We are grateful to Alastair Laing for confirming on first hand inspection that the present painting is an autograph work by François Boucher. The composition probably dates from circa 1730/1732 and relates to Longeuil’s engraving, Les caresses dangereuses (see fig. 1), which, owing to certain differences of detail, was most likely based on a later, now lost, version of the subject. In it, Boucher picks up the main motif of a picture that he had painted in a number of versions before he went to Italy, known as La Surprise (cf. exh. cat. Boucher, The Metropolitan Museum of Art, New York; The Detroit Institute of Arts; and the Grand Palais, Paris, 1986-87, no. 2).

The engraving was accompanied by the following verse by Moraine:

Quoique ce Chat, belle Iris, vous caresse,
Défiez-vous toujours de sa patte traitresse:
Il ressemble fort à l’Amour,
Qui flatte, et dans l’instant v[ou]s joue un mauvais tour

For further details, click here»

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Lot #81 — Johannes Christianus Roedig, (L) Tulips, roses and other flowers in a classical urn overturned by a cat chasing a mouse with a statue of Flora beyond and (R) Peaches, grapes, pumpkins, a lemon, a pomegranate and other fruit and flowers in a wicker basket on a marble plinth, with a classical urn beyond, both signed and dated ‘C Roedig/1779’ (lower right, in brick and lower left, on stone), a pair, oil on panel, 73 x 57.5cm (28 3/4 x 22 5/8in)

Sold for £1,196,000 inclusive of Buyer’s Premium [pre-sale estimate: £700,000-900,000]

Provenance: Sale, Pieter Lyonet, Amsterdam (Bunel and Yver) 11 April, 1791, nos. 217 and 218; Sale, Amsterdam (Van der Schley .. Vinkeles) 7 May, 1804, no. 145; Sale, Wreesman, Amsterdam (Van der Schley .. Vries) 11 April, 1816, no. 154; Private Collection, the Netherlands, circa 1820 and thence by descent until circa 1970; Collection of Miss Wurfbain, Wassenaar, 1983; With Kunsthandel Hoogsteder and Hoogsteder, 1987, whence acquired by the present owner.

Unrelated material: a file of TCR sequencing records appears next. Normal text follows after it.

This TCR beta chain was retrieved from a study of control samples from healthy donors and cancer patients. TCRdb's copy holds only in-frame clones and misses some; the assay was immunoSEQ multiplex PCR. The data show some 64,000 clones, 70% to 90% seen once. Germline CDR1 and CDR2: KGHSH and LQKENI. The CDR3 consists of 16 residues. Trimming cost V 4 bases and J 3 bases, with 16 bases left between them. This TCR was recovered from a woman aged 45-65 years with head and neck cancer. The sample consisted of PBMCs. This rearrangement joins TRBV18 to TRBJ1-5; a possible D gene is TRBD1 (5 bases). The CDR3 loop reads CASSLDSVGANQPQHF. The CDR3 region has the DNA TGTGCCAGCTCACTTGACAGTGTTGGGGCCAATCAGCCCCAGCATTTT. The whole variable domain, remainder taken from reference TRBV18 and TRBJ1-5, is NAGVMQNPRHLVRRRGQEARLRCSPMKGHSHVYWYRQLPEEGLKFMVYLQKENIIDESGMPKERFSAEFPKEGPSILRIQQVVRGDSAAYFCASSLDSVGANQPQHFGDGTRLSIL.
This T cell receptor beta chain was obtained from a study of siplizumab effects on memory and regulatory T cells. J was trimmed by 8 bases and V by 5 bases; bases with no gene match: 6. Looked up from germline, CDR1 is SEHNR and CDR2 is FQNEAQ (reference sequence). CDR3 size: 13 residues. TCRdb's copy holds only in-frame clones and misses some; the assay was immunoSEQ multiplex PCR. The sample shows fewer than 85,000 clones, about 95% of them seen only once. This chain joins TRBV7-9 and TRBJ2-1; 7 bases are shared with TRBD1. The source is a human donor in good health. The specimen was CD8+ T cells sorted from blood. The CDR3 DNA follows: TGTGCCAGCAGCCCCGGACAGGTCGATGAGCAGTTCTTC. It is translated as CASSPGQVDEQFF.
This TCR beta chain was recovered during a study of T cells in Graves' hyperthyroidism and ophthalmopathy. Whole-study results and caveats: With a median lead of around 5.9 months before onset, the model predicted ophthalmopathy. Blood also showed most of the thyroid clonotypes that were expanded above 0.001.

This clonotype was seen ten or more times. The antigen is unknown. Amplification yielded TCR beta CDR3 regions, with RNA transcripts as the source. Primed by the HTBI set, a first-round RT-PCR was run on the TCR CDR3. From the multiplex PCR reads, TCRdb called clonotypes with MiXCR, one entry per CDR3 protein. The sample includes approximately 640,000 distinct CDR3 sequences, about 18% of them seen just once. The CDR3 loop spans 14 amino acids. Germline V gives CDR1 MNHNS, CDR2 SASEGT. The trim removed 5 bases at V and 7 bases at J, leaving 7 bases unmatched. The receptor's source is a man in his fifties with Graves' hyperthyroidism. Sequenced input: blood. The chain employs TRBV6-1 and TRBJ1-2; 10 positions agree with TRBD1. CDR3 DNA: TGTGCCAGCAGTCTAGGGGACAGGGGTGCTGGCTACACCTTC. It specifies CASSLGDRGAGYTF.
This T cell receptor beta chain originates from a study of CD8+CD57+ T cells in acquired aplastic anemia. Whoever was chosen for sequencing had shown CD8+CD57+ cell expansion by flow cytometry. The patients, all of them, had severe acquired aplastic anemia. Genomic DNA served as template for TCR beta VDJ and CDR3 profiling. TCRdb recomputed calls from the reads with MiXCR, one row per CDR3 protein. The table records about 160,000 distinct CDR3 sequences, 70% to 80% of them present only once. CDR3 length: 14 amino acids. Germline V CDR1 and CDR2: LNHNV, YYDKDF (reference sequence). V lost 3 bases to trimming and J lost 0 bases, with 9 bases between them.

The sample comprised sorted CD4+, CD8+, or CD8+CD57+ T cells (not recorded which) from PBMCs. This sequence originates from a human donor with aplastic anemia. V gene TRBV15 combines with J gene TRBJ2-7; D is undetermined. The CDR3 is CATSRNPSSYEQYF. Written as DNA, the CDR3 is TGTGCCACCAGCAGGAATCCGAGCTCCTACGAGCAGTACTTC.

Exhibitions: Amsterdam, 1970, Boeket in Willet, no. 26 (only floral still life); De Boer, Amsterdam and Herzog Anton Ulrich Museum, Brunswick, 1983, De vrucht van het verleden, nos. 70-71

Literature: S. Segal, cat. Boeket in Willet, Amsterdam, 1970, no. 26, ill; S. Segal, cat. A Fruitful Past, Amsterdam and Brunswick, 1983, pp. 86-87, nos. 70-71, ill.

It is quite exceptional for examples of this artist’s work of such outstanding quality to appear on the market. Fred Meijer has interestingly pointed out that Roedig must have produced various levels of quality in his oeuvre to cater for a varying clientele. As well as producing individual works of very high quality, such as the present pair, Roedig appears to have produced deliberate fakes (bearing signatures) of such artist as Paul-Thedore van Brussel and Jan Davidsz. de Heem, in which his hand is clearly recognisable. From correspondence between Roedig’s son and the nineteenth century art historian, Adriaen van der Willigen, we know that the artist sold a large number of his works to Russia during his lifetime, which explains why hardly any, let alone his outstanding works, remained in his native Holland. For example, in 1783, the Russian Count Alexander Sergeyevich Stroganov, a confidant of Catherine II, bought two paintings by the artist and gave these to the connoisseur empress. The present pair of paintings thus provide a unique opportunity of acquiring examples of Roedig’s work of this calibre. It is also remarkable that this pair of paintings have remained together since they were painted and that their provenance can be traced back to shortly after their creation in 1791. . . .

For the full entry, click here»